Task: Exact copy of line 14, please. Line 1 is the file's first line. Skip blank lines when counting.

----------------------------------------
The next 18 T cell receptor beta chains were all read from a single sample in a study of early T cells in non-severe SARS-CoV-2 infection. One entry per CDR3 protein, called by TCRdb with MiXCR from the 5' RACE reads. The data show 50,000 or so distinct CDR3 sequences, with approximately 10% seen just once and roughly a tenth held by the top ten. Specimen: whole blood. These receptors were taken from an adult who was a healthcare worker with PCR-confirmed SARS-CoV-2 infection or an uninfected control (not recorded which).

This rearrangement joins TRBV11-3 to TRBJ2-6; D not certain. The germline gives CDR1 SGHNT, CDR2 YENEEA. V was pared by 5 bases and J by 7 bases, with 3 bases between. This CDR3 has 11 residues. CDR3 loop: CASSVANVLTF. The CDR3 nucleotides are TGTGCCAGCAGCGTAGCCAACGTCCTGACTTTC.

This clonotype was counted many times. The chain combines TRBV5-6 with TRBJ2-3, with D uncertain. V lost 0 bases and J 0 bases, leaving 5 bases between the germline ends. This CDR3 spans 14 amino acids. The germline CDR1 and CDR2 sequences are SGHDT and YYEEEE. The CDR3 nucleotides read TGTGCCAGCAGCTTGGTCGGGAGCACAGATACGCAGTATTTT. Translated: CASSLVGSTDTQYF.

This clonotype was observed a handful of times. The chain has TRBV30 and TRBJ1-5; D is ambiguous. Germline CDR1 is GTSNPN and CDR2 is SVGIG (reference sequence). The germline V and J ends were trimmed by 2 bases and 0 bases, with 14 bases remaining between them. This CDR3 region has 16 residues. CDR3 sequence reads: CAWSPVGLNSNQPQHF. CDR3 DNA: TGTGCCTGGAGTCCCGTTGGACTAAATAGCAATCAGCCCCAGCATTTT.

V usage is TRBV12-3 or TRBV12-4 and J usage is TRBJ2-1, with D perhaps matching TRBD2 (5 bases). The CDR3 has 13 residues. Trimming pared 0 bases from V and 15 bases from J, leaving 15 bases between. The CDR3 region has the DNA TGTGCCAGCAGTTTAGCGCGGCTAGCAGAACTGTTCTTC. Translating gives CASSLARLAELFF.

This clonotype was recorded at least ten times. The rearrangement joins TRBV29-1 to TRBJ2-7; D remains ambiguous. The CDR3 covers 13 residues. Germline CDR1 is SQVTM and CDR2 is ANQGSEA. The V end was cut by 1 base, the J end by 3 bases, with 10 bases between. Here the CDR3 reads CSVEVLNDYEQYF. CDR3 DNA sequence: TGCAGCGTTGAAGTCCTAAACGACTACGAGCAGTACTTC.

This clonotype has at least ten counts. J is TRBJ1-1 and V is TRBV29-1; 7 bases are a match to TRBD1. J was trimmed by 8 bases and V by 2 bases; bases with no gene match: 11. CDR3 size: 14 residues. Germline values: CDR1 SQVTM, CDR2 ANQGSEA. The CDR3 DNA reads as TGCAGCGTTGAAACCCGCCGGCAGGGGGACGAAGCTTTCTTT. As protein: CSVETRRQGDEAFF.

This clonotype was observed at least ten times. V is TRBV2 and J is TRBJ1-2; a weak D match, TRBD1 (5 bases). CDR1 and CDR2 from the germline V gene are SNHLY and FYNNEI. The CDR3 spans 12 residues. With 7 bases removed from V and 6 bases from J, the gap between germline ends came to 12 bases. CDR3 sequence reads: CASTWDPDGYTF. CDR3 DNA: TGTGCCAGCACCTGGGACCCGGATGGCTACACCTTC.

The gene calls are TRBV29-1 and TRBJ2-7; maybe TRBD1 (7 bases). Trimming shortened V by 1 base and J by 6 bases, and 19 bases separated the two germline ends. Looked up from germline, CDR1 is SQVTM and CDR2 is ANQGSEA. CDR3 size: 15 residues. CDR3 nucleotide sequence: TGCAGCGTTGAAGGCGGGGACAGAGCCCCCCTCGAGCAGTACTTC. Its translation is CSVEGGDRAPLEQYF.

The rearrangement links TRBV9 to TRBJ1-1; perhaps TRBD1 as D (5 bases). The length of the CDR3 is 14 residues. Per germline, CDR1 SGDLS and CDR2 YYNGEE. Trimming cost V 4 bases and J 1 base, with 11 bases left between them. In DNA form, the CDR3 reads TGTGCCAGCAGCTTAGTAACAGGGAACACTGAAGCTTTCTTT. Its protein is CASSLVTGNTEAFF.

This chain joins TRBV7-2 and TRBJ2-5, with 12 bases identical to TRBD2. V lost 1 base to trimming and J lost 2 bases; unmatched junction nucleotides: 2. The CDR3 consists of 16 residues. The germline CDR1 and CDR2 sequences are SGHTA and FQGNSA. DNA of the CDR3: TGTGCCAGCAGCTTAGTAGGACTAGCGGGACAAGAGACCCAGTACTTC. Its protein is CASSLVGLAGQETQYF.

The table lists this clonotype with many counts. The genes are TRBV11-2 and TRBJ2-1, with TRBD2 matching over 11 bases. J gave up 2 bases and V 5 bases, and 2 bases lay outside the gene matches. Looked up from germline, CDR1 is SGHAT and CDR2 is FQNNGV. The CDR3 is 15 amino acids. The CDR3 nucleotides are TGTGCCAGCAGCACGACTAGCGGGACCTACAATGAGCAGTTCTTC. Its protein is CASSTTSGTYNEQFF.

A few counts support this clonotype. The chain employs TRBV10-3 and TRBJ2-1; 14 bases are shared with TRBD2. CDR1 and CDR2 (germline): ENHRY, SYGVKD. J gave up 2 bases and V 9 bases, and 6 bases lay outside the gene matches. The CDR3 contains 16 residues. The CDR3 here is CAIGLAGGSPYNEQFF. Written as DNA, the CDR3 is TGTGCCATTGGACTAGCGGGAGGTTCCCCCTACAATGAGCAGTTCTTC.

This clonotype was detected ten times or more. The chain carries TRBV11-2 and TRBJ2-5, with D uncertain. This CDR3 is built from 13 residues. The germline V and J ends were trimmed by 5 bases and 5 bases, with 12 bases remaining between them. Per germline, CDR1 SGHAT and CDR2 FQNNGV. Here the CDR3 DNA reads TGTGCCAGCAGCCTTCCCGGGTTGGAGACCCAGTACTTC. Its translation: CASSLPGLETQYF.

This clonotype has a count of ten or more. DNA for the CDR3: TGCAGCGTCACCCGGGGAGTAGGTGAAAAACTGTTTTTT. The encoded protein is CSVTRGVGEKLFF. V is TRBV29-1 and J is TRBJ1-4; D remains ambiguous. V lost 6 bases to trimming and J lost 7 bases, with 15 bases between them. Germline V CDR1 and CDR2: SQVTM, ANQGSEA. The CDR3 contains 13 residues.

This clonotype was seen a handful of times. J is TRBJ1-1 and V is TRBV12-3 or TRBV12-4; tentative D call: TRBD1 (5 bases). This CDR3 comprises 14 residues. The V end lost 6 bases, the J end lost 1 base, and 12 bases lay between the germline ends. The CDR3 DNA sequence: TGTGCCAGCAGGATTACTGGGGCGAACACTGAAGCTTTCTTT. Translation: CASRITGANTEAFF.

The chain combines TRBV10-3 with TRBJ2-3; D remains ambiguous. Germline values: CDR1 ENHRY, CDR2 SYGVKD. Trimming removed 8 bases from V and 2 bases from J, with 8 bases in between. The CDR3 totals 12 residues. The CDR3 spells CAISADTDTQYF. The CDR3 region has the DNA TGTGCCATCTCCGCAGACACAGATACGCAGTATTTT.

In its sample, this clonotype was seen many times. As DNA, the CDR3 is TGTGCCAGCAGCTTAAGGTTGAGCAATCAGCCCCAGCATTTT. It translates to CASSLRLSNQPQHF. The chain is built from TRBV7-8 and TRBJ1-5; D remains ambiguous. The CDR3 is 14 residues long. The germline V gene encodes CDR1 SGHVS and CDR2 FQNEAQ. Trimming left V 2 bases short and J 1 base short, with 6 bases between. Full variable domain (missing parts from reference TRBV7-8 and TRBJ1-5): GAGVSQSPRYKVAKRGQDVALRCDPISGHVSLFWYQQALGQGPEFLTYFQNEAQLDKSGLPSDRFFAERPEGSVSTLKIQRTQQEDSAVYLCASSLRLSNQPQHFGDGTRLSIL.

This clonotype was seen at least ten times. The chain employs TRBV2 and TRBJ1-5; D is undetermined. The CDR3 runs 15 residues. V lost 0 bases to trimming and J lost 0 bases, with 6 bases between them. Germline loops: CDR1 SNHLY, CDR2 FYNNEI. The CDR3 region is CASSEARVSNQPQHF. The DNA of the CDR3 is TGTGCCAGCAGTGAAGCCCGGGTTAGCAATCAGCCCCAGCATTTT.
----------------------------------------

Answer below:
This clonotype was detected ten times or more. The chain carries TRBV11-2 and TRBJ2-5, with D uncertain. This CDR3 is built from 13 residues. The germline V and J ends were trimmed by 5 bases and 5 bases, with 12 bases remaining between them. Per germline, CDR1 SGHAT and CDR2 FQNNGV. Here the CDR3 DNA reads TGTGCCAGCAGCCTTCCCGGGTTGGAGACCCAGTACTTC. Its translation: CASSLPGLETQYF.